There is an old argument, used for example by CS Lewis, that Jesus claimed to be divine, something a good and sane person would not do. Therefore Jesus must either have not been good, or not sane, or he was indeed divine.
But the argument depends on Jesus actually claiming to be divine, which critics do not concede these days.
So has the argument been refuted, or can we know that Jesus did indeed claim to be divine?
Using historical evidence
Christians believe the Bible has special status as a book inspired by God, but sceptics don’t accept this. We therefore cannot assume this in approaching this question. We must start, then, with the conclusions of the most respected and impartial historical scholars, who don’t treat the Gospels as divinely inspired, but treat them as they would any other historical documents.
So our task is to determine if we can draw any conclusions from the facts which most historians accept.
Did Jesus claim to be divine?
Using passages which even non-christian historians generally accept as genuine, an impressive case can be built, using the following (for a more detailed discussion, see Jesus – son of God?):
- Jesus believed he was inaugurating God’s kingdom on earth. He taught that God’s judgment of people would be based on how they responded to him. He believed his death would save the human race. And he told his disciples one day they would sit at his side and rule over the nation of Israel. All of these indicate he saw himself as God’s special representative on earth.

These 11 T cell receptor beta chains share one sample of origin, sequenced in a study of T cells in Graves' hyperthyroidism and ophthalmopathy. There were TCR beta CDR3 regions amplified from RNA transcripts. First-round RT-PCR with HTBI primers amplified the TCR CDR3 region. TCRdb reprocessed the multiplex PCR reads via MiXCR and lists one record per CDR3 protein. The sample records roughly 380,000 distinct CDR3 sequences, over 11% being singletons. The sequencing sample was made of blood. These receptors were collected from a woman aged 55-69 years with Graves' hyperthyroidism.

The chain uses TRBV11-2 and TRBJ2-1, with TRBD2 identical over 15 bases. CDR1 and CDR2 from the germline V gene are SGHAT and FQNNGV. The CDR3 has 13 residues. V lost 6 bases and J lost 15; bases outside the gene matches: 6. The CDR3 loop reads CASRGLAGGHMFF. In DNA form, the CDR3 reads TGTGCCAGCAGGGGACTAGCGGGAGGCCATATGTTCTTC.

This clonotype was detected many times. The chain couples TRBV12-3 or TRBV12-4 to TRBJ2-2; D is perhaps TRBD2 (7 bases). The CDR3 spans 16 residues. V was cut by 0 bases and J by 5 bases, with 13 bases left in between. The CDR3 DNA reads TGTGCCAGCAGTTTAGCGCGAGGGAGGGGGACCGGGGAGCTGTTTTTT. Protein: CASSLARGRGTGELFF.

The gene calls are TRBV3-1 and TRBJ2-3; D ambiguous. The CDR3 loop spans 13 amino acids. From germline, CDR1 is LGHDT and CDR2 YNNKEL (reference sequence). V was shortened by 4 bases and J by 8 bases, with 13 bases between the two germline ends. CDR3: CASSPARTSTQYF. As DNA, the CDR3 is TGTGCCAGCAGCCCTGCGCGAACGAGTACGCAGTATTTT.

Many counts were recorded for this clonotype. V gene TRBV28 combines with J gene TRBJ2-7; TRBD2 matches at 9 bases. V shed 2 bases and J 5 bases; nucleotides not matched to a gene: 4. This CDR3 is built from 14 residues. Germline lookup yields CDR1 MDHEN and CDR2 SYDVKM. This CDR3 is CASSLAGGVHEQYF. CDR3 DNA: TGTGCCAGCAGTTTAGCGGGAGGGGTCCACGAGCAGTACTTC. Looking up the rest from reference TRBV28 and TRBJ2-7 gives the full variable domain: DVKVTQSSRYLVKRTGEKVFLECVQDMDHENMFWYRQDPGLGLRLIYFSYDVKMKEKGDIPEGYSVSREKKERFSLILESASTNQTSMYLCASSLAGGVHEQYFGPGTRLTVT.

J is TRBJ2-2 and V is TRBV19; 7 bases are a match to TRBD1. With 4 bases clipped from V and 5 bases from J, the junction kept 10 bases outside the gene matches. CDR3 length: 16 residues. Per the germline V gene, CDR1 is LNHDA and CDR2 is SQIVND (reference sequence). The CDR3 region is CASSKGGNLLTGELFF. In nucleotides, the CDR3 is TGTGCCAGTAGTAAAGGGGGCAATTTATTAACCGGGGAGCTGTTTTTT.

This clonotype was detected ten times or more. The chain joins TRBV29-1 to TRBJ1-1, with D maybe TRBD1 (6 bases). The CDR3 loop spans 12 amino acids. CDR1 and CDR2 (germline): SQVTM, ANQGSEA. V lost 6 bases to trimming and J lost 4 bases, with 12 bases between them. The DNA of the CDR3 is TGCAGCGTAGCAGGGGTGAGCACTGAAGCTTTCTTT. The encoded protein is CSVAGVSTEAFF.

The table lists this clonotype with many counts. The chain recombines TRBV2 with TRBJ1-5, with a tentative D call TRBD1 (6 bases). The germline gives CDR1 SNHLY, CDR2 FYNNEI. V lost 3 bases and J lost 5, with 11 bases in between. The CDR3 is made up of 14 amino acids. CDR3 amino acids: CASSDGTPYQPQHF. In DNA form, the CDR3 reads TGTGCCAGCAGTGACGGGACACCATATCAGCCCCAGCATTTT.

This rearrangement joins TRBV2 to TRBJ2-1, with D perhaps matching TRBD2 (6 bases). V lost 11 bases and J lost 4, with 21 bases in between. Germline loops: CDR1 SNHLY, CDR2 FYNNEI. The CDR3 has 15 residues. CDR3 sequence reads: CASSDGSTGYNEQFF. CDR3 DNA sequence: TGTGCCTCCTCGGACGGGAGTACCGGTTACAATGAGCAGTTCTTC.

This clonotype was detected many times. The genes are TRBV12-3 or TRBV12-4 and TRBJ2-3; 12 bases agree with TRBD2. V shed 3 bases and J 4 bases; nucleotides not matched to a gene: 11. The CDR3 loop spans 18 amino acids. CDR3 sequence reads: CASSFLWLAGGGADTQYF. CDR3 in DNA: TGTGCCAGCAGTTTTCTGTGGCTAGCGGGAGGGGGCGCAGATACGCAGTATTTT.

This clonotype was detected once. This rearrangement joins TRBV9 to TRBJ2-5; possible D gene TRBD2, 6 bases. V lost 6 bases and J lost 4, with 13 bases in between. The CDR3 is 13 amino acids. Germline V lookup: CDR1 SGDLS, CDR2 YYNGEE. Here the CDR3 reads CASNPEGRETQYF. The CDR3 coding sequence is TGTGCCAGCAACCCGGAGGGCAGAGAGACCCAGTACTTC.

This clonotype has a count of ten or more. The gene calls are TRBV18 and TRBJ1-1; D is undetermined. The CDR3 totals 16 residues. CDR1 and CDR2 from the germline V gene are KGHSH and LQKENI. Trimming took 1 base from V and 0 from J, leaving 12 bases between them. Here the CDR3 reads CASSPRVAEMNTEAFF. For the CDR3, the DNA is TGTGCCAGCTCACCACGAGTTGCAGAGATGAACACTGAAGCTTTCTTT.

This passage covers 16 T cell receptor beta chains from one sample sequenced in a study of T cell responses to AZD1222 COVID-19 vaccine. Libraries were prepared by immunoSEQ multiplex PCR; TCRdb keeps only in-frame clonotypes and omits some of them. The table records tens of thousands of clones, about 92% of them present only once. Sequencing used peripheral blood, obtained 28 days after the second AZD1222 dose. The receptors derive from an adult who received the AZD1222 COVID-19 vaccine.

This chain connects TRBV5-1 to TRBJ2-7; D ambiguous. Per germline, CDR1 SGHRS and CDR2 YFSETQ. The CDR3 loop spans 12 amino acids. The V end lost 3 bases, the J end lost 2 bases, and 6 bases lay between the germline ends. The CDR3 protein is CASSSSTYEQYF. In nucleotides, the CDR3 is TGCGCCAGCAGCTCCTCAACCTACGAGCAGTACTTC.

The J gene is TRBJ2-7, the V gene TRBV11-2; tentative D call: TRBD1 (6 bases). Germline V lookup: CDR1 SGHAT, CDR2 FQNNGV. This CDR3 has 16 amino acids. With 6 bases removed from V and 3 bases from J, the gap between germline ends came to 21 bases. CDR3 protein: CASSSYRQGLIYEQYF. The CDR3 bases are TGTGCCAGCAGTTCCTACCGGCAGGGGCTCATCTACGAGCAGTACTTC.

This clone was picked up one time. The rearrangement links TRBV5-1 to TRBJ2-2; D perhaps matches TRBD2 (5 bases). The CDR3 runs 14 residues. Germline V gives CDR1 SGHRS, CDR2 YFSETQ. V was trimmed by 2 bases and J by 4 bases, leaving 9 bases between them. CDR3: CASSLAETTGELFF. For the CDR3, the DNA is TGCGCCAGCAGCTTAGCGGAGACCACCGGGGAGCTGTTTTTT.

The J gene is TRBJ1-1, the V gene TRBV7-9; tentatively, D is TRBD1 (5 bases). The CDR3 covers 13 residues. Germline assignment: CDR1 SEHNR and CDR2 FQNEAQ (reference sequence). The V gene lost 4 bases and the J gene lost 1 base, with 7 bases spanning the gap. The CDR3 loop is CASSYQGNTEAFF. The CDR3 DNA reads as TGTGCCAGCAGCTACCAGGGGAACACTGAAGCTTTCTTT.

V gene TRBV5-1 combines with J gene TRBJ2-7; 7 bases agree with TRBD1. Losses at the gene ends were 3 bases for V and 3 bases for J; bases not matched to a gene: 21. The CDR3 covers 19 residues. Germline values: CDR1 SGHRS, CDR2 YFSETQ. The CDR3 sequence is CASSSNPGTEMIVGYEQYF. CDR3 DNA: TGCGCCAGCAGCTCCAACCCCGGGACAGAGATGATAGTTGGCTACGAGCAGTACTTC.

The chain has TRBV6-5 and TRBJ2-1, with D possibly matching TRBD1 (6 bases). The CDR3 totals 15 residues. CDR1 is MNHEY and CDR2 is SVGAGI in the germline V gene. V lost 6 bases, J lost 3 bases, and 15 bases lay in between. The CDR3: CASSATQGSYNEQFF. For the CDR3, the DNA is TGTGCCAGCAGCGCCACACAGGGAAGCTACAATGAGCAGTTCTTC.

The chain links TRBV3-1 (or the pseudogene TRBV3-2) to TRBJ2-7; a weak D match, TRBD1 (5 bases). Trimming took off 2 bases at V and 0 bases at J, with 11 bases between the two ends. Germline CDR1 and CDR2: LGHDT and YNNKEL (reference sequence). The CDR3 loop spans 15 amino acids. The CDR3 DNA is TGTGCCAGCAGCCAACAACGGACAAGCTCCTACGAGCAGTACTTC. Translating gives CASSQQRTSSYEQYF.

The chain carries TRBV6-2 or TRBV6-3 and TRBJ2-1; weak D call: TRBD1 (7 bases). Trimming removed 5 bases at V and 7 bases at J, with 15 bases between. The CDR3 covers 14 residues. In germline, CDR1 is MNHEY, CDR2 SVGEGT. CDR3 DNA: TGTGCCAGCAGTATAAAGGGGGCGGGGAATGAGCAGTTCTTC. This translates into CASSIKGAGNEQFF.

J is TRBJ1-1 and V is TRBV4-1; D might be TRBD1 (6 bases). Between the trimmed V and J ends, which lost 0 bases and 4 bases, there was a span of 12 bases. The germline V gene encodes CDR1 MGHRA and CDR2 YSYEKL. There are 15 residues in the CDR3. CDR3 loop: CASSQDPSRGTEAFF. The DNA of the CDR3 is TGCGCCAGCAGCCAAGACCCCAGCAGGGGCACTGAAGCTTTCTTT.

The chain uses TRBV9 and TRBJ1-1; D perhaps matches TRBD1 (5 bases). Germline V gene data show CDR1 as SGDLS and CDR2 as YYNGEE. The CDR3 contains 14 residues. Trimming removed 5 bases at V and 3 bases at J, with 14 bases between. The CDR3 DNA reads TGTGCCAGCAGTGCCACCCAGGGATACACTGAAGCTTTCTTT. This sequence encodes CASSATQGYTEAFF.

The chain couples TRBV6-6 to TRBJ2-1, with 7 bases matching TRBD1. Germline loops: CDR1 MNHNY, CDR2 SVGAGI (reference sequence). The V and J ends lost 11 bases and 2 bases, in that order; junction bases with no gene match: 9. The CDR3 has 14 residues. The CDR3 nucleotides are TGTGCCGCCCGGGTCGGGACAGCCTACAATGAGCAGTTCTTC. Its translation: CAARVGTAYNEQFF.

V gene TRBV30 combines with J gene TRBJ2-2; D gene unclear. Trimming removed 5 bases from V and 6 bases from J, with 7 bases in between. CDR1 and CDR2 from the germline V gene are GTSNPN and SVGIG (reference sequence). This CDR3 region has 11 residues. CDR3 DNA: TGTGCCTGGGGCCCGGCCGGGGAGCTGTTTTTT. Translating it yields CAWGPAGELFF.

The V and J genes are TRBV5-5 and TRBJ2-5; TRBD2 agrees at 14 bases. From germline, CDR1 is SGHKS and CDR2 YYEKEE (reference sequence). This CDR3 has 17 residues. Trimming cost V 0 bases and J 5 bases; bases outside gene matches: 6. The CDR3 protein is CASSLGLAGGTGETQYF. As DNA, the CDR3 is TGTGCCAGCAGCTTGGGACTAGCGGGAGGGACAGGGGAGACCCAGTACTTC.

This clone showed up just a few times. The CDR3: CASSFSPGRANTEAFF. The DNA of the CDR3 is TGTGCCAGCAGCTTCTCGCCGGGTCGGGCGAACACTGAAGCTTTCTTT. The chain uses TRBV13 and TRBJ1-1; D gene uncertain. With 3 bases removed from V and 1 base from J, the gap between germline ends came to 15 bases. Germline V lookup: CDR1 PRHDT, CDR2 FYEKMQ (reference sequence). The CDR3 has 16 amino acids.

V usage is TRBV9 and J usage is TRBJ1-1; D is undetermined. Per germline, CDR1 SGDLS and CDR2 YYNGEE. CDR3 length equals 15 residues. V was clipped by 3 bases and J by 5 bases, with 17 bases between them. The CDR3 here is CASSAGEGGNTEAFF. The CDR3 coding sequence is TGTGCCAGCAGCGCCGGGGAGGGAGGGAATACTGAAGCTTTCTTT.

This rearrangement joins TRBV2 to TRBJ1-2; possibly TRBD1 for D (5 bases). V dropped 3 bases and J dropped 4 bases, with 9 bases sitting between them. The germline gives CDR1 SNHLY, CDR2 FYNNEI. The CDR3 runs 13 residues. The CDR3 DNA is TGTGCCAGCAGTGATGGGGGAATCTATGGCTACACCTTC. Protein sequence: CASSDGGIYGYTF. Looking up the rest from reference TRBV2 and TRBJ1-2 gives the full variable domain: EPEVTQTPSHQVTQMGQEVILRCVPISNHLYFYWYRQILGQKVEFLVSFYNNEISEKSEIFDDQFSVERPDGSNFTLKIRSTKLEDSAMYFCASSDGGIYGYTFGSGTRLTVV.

- Jesus used the titles Messiah, Son of man and Son of God to describe himself. These also are claims to be God’s special representative on earth, and there are several passages where Jesus clearly identified himself as God’s son in a way no human being could be – for example Mark 12:1-9 and Matthew 11:27: “All things have been committed to me by my Father. No one knows the Son except the Father, and no one knows the Father except the Son and those to whom the Son chooses to reveal him.”
- Jesus claimed divine authority when he forgave sins, performed healings and exorcisms, and said his teachings had greater authority than the God-given Old testament Law.
- Jesus prayed to God as “Abba”, “My Father”, an expression of a familiar relationship with God.
I have not used the many “I am” statements in John’s gospel because many scholars do not accept that John records the words of Jesus, but rather his own interpretation of Jesus’ teachings.
What should we believe?
It seems clear, even using only passages that most scholars accept as genuine, that Jesus made some amazing claims that he was more than a “mere man”, and some which can only be reasonably interpreted as making an implicit claim to be divine. New Testament scholar Richard Bauckham sums it up:
The only Jesus we can plausibly find in the sources is a Jesus who, though usually reticent about it, speaks and acts for God in a way that far surpassed the authority of a prophet in the Jewish tradition. …. such prerogatives belong uniquely to God and cannot simply be delegated to someone else.
Not all scholars will accept Jesus’ divinity as a fact of history, but using the facts they do accept a case can be made that Jesus did indeed claim to be divine – and therefore the old argument still stands. To negate the argument, we have to go against the conclusions of the consensus of historians. Each of us can make our own judgment on that.